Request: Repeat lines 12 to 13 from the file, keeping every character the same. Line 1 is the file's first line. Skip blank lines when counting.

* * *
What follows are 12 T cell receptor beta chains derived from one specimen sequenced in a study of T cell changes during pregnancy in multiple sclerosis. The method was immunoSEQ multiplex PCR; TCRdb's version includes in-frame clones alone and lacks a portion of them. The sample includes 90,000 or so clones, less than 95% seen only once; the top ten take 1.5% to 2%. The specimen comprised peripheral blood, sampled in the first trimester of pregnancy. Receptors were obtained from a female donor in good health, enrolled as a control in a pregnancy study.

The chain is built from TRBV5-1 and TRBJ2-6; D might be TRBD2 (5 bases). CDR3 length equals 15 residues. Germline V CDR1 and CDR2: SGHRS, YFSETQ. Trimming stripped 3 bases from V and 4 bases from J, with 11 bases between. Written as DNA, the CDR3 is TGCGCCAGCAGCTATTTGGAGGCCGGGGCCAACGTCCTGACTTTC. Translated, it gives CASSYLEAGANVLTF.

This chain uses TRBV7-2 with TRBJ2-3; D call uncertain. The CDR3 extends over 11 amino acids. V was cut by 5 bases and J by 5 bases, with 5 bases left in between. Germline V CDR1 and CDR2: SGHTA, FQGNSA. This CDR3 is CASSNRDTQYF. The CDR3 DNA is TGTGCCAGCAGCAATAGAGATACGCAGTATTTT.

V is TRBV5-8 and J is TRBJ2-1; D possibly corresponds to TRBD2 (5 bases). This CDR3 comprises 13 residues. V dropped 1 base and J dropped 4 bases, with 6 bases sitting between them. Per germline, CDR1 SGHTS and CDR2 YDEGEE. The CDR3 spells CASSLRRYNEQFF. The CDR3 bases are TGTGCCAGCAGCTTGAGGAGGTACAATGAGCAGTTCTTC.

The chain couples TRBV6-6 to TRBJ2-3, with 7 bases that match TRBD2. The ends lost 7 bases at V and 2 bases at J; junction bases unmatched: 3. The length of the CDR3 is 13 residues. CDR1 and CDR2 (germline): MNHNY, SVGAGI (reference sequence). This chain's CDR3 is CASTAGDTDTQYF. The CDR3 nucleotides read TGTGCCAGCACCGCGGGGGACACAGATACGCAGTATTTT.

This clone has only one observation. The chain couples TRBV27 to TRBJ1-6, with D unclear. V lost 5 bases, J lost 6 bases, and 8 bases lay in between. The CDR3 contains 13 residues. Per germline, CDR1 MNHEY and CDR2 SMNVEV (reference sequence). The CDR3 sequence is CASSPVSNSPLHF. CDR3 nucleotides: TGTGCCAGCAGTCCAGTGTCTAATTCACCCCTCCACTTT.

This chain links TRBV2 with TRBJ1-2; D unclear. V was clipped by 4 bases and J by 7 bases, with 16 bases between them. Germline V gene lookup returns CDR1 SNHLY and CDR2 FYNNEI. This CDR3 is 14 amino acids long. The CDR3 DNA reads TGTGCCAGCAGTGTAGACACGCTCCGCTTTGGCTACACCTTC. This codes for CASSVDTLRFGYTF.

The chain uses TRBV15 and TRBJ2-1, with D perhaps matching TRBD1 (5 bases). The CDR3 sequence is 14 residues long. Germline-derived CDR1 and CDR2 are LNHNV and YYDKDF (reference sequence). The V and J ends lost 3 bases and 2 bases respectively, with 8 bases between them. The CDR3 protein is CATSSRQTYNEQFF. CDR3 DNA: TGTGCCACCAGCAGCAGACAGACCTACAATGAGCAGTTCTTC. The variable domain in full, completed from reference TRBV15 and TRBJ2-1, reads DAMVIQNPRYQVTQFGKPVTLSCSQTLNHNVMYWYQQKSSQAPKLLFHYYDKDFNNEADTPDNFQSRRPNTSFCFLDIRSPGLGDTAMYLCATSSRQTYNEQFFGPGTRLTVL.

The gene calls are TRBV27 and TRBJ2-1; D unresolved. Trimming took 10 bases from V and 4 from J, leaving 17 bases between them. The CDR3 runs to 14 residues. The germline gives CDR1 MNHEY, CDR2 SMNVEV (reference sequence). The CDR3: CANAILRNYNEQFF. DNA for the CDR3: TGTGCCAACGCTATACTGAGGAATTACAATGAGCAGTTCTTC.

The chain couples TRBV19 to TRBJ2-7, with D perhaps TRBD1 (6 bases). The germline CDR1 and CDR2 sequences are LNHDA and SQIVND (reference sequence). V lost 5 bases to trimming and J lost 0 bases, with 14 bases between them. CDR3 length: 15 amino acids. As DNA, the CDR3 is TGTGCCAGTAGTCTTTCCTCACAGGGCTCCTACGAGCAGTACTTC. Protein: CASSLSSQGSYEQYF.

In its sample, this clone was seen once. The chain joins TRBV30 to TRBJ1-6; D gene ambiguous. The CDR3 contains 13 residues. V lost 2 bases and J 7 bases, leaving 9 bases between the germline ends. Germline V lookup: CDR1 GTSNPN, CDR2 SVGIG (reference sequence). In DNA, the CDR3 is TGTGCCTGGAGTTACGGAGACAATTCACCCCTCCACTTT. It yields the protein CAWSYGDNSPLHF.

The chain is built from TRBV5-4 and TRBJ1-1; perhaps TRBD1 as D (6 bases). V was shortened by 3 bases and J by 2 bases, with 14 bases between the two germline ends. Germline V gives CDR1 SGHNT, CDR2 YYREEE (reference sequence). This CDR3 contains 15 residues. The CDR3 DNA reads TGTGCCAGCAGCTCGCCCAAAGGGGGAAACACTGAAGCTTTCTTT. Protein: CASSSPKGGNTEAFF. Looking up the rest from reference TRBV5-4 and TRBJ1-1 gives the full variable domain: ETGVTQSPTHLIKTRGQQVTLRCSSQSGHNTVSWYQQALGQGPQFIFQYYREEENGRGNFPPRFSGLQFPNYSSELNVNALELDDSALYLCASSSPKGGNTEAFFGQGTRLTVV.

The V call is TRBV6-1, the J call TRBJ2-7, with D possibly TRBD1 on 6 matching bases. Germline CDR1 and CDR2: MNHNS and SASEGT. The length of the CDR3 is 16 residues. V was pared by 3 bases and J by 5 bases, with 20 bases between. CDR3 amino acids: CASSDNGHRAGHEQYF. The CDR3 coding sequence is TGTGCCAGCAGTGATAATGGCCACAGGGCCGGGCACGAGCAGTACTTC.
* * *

The chain is built from TRBV5-4 and TRBJ1-1; perhaps TRBD1 as D (6 bases). V was shortened by 3 bases and J by 2 bases, with 14 bases between the two germline ends. Germline V gives CDR1 SGHNT, CDR2 YYREEE (reference sequence). This CDR3 contains 15 residues. The CDR3 DNA reads TGTGCCAGCAGCTCGCCCAAAGGGGGAAACACTGAAGCTTTCTTT. Protein: CASSSPKGGNTEAFF. Looking up the rest from reference TRBV5-4 and TRBJ1-1 gives the full variable domain: ETGVTQSPTHLIKTRGQQVTLRCSSQSGHNTVSWYQQALGQGPQFIFQYYREEENGRGNFPPRFSGLQFPNYSSELNVNALELDDSALYLCASSSPKGGNTEAFFGQGTRLTVV.

The V call is TRBV6-1, the J call TRBJ2-7, with D possibly TRBD1 on 6 matching bases. Germline CDR1 and CDR2: MNHNS and SASEGT. The length of the CDR3 is 16 residues. V was pared by 3 bases and J by 5 bases, with 20 bases between. CDR3 amino acids: CASSDNGHRAGHEQYF. The CDR3 coding sequence is TGTGCCAGCAGTGATAATGGCCACAGGGCCGGGCACGAGCAGTACTTC.